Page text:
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Tumunu - Bulletin Board of the Cook Islands

Last update: August 10 2014
This is a free, moderated service for Cook Islanders or others to post notices and to discuss subjects of relevance to the Cook Islands. Publication is at the whim and prejudices of the Brewmaster. Maori must be accompanied by an English translation. On any contentious or personal matter you will need to include your e-mail address. No messages will be published if received in capitals only or in lower case letters only or in abbreviated 'text speak'. Material will be edited if overlong, ungrammatical or boring. Postings will be kept until deemed no longer current (usually 30 days). E-mail

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Messages

Brewmaster: Please note that we will not publish messages which are not punctuated or those written in 'stream-of-consciousness' style with phrases separated only by a series of full stops. They take too much time to sub-edit and render into English. Also, note the guidelines above concerning Maori and capital letters.

August 10 2014
I have just come across a web article on the Cook Islands and was interested to learn of the way they are now. Old-timers in Raro may remember the total eclipse of the sun in 1965. I was one of the astronomers at that eclipse and spent a month in Raro before and after our month on Manuae. I stayed in Arorangi with Apolo and Kauta Dean. Apolo had been our telegraphist on Manuae, which is where I first met him. However, the reason I write now is because of the remark 'The infamous Captain Bligh' on the web page. The disageeable adjective may be the result of a too-assiduous attention to the novel of Nordhoff and Hall and the Hollywood film made from it with Charles Laughton as Captain Bligh. Both book and film were a gross calumny and libel on a distinguished navigator, a Fellow of the Royal Society and Cook's sailing master in HMS Resolution on his last expedition. In fact, after the mutiny, he returned to Tahiti two years later in HMS Providence, collected more breadfruit saplings and conveyed them to the West Indies where they still grow (and furnish the Windies market in Manchester where I used to buy one occasionally). I am glad to know that Rarotonga is prospering. I recall my time there with the greatest possible pleasure. Sincerely, John James.

August 8 2014
Kia Orana everyone. Just a reminder that Radio Tangi Reka, an online radio for Cook Islanders, is up and running, 24 hours a day, 7 days a week. You can listen to the radio at: www.tangireka.info. Radio Tangi Reka aims to promote our Cook Islands Maori language and encourage all Cook Islanders born outside the Cook Islands, particularly those in New Zealand and Australia, to learn and speak Cook Islands Maori. We are currently seeking sponsors or donors to sponsor low powered FM transmitters and antennas so that our people in New Zealand can listen to the radio on their home or car stereos, especially those who do not have computers or are unfamiliar with the internet. We aim to install the transmitters and antennas in Kaitaia, Kaikohe, Whangarei and throughout Auckland (where the majority of Cook Islanders are residing in New Zealand) as well as in the main centres including Hamilton, Tokoroa, Rotorua, Hastings, Palmerston North, Porirua, Wellington, Nelson, Christc hurch, Ashburton, Dunedin and Invercargill. The vision is, that one day, we Cook Islanders would have our own radio station or programs in New Zealand presented entirely in Te Reo for the benefit of our children born outside the Cook Islands. For further information regarding Radio Tangi Reka, or to sponsor the radio. please e-mail: info@tangireka.org Happy listening. Kia manuia. Tony, Auckland, NZ.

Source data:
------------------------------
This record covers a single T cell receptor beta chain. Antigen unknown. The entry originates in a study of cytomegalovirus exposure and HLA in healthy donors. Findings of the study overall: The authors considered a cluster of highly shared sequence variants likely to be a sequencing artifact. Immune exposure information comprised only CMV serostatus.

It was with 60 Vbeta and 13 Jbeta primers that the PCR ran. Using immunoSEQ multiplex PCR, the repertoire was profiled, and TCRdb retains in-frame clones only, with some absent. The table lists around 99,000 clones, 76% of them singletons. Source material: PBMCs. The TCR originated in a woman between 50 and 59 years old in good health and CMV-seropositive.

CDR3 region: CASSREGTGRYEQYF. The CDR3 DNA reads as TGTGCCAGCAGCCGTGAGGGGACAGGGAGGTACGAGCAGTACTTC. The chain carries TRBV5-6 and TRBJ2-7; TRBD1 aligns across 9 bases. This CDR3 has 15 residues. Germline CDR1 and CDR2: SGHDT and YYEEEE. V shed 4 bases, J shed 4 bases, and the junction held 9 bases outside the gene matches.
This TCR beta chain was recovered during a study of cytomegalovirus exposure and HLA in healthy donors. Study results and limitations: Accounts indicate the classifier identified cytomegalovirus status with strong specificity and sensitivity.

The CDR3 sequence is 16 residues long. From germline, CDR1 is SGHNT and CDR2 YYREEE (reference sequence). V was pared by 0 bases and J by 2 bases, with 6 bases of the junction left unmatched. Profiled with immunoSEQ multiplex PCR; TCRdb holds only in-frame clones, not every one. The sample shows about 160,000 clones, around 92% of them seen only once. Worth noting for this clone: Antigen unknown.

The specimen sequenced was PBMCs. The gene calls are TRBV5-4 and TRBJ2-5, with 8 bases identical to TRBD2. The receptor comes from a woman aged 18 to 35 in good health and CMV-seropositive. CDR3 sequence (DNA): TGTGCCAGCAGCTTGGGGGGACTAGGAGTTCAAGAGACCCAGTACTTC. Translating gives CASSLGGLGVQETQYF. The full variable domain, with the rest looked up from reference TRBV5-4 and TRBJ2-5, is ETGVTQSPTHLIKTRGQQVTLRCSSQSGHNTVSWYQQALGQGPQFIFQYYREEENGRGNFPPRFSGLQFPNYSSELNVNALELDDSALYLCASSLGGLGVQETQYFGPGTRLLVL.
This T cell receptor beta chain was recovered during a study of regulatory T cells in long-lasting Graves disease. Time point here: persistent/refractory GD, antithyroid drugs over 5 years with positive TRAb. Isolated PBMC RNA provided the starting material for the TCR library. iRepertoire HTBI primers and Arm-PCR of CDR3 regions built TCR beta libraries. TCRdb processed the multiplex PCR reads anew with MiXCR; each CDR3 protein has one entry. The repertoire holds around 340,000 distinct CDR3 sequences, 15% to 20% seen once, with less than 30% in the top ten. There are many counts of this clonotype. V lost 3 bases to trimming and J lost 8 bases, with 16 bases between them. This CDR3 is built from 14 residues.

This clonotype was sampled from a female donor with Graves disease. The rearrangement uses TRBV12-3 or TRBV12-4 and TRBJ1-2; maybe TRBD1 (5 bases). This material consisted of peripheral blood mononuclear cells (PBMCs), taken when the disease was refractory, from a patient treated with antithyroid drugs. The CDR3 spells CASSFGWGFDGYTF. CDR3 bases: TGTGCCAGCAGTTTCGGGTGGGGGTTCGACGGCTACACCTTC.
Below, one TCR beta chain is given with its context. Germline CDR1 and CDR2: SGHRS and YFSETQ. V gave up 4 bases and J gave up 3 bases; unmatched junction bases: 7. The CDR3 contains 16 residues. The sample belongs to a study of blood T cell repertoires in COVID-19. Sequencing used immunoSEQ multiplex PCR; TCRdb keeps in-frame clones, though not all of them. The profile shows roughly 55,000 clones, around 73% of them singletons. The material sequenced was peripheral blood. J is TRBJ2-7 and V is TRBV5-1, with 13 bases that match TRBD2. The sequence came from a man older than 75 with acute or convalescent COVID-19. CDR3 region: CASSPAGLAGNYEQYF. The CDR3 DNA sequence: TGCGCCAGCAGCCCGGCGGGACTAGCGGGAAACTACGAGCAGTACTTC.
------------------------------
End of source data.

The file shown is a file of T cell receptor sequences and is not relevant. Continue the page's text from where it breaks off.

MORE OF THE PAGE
July 17 2014
I would like to lease a piece of fallow land in Muri with nothing growing on it in 2019. I would like to build a humble home on it and then dedicate the rest of my life working to improve human health care services and protect stray dogs from snipers and others who would unjustly harm them. Indeed, if I can lease enough land at a reasonable price, I am likely to build a kennel for Rarotonga's homeless dog population. This is my dream and, when I was in high school in the 1970s, Aerosmith taught me to 'dream on, dream until your dream come true.' Steve K.

July 11 2014
Hooray and congratulations to Samoa! I see that they are instituting a hardline policy of shooting on sight roaming dogs which are just as much a problem there as on Rarotonga. Let's hope the new Prime Minister will have enough guts to do likewise instead of pussyfooting around the issue like Puna has done for years. Kuki Boy.

June 29 2014
To set Rarotonga up as a retirement haven would require a lot of money in infrastructure just in medical facilities alone. Then you have the perennial problem of the land and the usual dog-in-the-manger attitude of the landowners. They don't have the money to do anything with their land, which is why much of it lies fallow with nothing growing on it, but they are going to make damn sure nobody else succeeds where they cannot. A. Pelago.

June 18 2014
I agree, Ben. Since CIs have New Zealand passports and the right to live in New Zealand, New Zealanders should have the right to live in the Cook Islands. The tax revenue gains would pay for improved medical facilities and capabilities for the retired Kiwis and, wonderfully, also be of great benefit to retired Cook Islanders. Steve K.

June 15 2014
Despite the impending collapse of the Cook Islands Party at the next election I still have not heard any intelligent arguments for or against making Rarotonga a retirement haven for aged New Zealanders who will need medical care and attention in their twilight years. It works well for Florida, why not Rarotonga? What a source of income! Ben T.


 
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Revised: August 10 2014
URL: http://www.ck/tumunu.htm